At The Theater to See Moonrise Kingdom Last Night…

(My wife leaves to use the facilities. I’m one seat in from the end in an already poor viewing position on the far right of the theater. I spy a group of four mature semi-latecomers  coming in, looking for seats. I know they’re heading for me, and I’m prepared to move, once they show they plan to sit beside me.)

Leader of Latecomers: (Points at my wife’s purse in her seat): Who’s sitting there?

Me: My wife, but… (I prepare to shift over a seat)

Leader: Well, is ANYone sitting THERE? (Points to the seat at my right)

Me: Uh, no, so I’ll just…

Leader: (Obviously feeling that I’m not springing from my seat fast enough.) Is THERE a PROBLEM here?

Me: No, there isn’t a PROBLEM here, but maybe you could give me a CHANCE to move OVER!

(I get up and move over. Without a thank you, they file in. As I glare at them, they avoid eye contact.)

There are plenty of asses in this world, yes, and they should be thwarted at every turn. However, there are just as many jerks who (1)  think they’re here to fight the asses of the world; (2) assume everyone who doesn’t make them immediately happy must be another ass throwing obstacles in their path; and (3) anything goes, because sarcasm and bad behavior are the best ways to deal with a fellow human being.

Protector of the City

Nate: Dad, I want to be a Protector of the City.

Me: What’s that, bud?

Nate: A protector. He wears a cowboy hat.

Me: Yeah?

Nate: And sometimes a bathing suit, but not always. And he wears purple sunglasses.

Me: Okay. What else?

Nate: Sometimes he wears green glasses, but not anymore. And then he’s got boots, but they’re really, really, really dusty.

Me: And they protect people?

Nate: Yeah!

Me: Well, that sounds like a great thing to be. Good night, buddy. You dream about being a Protector.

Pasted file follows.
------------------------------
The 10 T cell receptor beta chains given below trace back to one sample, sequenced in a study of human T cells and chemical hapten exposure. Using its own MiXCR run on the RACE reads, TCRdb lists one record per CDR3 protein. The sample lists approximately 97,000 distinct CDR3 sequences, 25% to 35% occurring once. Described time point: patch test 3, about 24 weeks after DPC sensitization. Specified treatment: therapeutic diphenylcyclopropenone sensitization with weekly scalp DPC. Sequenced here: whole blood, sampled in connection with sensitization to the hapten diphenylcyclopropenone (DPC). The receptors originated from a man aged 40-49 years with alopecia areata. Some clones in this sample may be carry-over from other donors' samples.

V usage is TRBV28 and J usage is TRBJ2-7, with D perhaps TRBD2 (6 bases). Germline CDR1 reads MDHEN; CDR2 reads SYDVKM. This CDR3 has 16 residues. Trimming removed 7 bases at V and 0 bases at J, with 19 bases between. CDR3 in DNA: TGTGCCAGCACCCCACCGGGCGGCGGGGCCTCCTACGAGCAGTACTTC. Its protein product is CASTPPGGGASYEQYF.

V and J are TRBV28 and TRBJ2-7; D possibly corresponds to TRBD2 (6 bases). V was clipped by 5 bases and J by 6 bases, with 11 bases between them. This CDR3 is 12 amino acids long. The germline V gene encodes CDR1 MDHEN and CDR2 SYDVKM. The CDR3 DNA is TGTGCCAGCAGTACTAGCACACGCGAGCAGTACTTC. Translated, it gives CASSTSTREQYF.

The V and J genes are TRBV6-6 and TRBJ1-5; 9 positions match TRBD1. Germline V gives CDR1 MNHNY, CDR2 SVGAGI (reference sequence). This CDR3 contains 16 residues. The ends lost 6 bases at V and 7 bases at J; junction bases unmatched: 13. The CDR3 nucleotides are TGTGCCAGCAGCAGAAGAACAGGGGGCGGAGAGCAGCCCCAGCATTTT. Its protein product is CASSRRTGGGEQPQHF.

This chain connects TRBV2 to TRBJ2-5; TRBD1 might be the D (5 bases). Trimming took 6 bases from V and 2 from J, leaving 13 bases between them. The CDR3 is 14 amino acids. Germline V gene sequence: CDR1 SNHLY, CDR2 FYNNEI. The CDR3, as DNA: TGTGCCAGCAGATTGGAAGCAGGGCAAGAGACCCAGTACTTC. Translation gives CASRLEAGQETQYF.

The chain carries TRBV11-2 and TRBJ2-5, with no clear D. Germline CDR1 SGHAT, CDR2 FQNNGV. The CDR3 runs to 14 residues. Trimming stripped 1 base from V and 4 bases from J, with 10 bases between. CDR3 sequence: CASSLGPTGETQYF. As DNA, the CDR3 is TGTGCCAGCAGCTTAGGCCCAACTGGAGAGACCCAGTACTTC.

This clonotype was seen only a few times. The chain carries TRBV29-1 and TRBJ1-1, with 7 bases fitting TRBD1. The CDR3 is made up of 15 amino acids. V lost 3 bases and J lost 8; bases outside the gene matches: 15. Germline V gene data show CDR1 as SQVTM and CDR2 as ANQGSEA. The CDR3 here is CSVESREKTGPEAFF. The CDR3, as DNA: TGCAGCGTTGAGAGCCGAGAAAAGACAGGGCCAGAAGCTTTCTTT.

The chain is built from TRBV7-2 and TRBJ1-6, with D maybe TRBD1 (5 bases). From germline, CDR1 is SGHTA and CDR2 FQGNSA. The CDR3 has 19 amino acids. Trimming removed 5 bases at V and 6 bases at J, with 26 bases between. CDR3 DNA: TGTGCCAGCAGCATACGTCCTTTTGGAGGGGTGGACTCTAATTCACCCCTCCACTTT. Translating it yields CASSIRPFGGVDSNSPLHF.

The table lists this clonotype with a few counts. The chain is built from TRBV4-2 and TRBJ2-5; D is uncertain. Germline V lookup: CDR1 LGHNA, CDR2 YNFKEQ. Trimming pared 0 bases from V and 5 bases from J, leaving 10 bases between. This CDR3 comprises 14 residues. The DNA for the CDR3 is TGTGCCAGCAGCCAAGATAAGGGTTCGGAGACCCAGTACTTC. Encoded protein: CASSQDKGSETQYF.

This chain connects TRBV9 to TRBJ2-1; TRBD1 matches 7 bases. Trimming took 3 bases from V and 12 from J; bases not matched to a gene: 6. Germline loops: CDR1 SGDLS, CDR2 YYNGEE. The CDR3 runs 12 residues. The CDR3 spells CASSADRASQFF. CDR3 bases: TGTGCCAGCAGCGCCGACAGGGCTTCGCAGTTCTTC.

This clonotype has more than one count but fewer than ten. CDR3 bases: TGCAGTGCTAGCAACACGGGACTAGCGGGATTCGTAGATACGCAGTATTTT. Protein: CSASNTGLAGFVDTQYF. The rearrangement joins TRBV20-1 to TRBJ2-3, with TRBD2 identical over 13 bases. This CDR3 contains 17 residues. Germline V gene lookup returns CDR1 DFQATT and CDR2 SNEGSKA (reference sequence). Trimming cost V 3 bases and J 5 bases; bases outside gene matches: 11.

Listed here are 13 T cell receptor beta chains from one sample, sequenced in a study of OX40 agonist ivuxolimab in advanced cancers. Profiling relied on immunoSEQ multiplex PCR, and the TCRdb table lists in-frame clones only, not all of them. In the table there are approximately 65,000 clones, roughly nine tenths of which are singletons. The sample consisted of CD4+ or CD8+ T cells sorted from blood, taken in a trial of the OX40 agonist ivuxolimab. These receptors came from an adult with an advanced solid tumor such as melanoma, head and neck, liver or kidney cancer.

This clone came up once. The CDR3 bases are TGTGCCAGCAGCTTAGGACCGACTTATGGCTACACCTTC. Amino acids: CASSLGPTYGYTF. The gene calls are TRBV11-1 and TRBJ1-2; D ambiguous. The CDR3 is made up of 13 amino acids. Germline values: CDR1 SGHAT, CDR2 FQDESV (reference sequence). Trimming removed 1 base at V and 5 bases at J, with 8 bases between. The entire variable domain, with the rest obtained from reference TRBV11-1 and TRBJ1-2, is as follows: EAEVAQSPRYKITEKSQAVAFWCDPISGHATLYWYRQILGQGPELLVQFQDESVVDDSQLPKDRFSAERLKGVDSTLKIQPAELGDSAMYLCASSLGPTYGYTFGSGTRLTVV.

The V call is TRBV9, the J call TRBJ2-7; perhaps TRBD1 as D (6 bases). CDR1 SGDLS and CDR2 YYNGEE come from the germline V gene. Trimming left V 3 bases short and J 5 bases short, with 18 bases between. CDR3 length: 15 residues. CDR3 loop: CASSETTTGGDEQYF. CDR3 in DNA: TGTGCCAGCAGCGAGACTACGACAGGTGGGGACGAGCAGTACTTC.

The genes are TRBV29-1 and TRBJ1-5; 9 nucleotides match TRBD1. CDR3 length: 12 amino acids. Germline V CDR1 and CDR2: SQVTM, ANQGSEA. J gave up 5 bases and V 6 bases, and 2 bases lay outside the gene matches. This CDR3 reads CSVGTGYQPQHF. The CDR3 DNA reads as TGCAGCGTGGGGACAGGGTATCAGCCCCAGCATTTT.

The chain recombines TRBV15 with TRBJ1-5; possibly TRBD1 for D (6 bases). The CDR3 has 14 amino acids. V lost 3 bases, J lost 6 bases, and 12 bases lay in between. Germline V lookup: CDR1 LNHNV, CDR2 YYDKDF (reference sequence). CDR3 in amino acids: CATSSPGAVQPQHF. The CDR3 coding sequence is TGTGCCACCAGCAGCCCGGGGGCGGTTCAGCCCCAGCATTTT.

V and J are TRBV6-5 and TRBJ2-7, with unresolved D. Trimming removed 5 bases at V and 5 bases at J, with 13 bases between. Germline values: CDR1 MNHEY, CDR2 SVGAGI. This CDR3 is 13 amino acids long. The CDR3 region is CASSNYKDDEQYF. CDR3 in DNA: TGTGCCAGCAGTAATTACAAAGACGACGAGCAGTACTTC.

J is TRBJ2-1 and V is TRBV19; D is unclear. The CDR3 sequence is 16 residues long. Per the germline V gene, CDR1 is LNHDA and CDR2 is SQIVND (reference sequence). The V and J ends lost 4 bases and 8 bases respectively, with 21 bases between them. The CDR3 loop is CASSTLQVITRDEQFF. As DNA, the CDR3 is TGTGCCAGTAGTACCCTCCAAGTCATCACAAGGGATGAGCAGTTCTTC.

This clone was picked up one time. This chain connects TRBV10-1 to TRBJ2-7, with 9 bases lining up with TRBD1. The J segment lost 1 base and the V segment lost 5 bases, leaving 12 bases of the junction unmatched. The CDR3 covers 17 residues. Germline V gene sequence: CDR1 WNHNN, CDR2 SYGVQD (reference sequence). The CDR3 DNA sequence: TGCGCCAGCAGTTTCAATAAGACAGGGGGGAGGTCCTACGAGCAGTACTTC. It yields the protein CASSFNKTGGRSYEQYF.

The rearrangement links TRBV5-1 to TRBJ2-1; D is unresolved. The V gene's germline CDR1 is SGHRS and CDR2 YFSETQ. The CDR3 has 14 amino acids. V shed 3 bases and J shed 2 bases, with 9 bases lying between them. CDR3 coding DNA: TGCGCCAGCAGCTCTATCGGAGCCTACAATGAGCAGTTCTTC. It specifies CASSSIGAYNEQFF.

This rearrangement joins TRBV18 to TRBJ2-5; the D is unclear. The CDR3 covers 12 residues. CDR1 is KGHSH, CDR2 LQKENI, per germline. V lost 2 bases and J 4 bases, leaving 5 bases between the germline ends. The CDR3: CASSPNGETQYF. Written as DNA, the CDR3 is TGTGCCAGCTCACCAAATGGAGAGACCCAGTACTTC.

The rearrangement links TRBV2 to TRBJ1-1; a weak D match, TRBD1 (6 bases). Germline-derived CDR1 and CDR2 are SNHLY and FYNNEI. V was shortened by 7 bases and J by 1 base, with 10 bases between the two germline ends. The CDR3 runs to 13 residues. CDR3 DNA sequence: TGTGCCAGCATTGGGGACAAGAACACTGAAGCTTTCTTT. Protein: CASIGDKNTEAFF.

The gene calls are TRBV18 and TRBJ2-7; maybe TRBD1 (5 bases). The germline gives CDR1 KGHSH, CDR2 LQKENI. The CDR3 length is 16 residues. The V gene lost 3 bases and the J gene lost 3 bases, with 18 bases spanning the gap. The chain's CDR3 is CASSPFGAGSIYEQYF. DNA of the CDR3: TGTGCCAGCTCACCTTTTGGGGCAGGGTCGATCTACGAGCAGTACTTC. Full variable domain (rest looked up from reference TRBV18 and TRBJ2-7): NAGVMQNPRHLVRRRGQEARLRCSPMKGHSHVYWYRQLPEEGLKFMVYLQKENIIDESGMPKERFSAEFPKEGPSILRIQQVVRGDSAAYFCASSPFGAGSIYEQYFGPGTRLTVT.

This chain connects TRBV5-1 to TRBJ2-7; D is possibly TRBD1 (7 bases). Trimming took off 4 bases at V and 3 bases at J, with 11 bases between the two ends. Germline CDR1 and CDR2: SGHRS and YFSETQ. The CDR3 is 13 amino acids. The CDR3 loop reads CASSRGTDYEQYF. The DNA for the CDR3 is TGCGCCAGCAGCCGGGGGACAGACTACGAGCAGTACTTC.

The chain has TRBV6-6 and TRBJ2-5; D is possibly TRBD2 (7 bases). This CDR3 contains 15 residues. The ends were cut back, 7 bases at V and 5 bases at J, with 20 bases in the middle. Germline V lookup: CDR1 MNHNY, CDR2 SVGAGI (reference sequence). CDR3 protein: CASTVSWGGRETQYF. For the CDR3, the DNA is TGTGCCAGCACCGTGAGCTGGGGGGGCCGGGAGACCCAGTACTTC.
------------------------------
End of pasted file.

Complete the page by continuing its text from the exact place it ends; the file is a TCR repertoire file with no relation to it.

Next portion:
Nate: Okay! Good night!

I Can Haz Cannibalizm Bacon?

Let’s imagine that through some set of circumstances, you end up attending a soda pop bottle collectors’ convention. Perhaps, like me, you collect soda pop bottles, and turning up at such a convention wouldn’t be a surprise to you (I haven’t attended any myself), but in this instance let’s assume you don’t give a damn about soda pop bottles. You don’t hate them, but they fail to set you afire, let’s say.

At first, as you walk around, you might be mildly impressed by the beauty of the bottles on display: some possess eye-catching art, others have pleasing shapes. Perhaps some of the collectors are perfectly lovely people, plainly excited about their hobby and willing to share the joy of soda-pop bottle collecting with you. Some are more exuberant and/or socially awkward than others, but mostly they seem to be a pleasant, harmless lot. You may not be able to follow their conversations about grading or ACLs, but it’s clear they’re enjoying themselves, and no one is buttonholing you to joyfully scream about the 1952 seven ounce Grapette bottle they discovered in a Muskegon landfill.

Still, after a time, you tire of hearing about bottles. That’s understandable. The convention center exits are clearly marked, and you’re not chained to a column, so there’s nothing keeping you there.

Yet, you remain, and you continue to walk about. But now the tone and endless onslaught of soda-pop bottle trivia and trading is growing grating. I must stress, you could leave, but instead you visit each table, hoping someone will start talking about flyfishing, SOPA, Artemisia Gentileschi, or Indian food. You bring up these subjects, and you generate a mild conversation or two about them, but soon you’re back to bottles, bottles, bottles. You exhale a sigh of disgust and walk off to another part of the center.

Eventually, you find a group of your friends—all of whom, for the purposes of analogy, are exchanging empty bottles that once contained Heep Good orange pop, Top Hat seltzer water, Kayo chocolate soda, O•So•Grape elixir, and others. They’re having a grand old time, and when they see you they wave you over.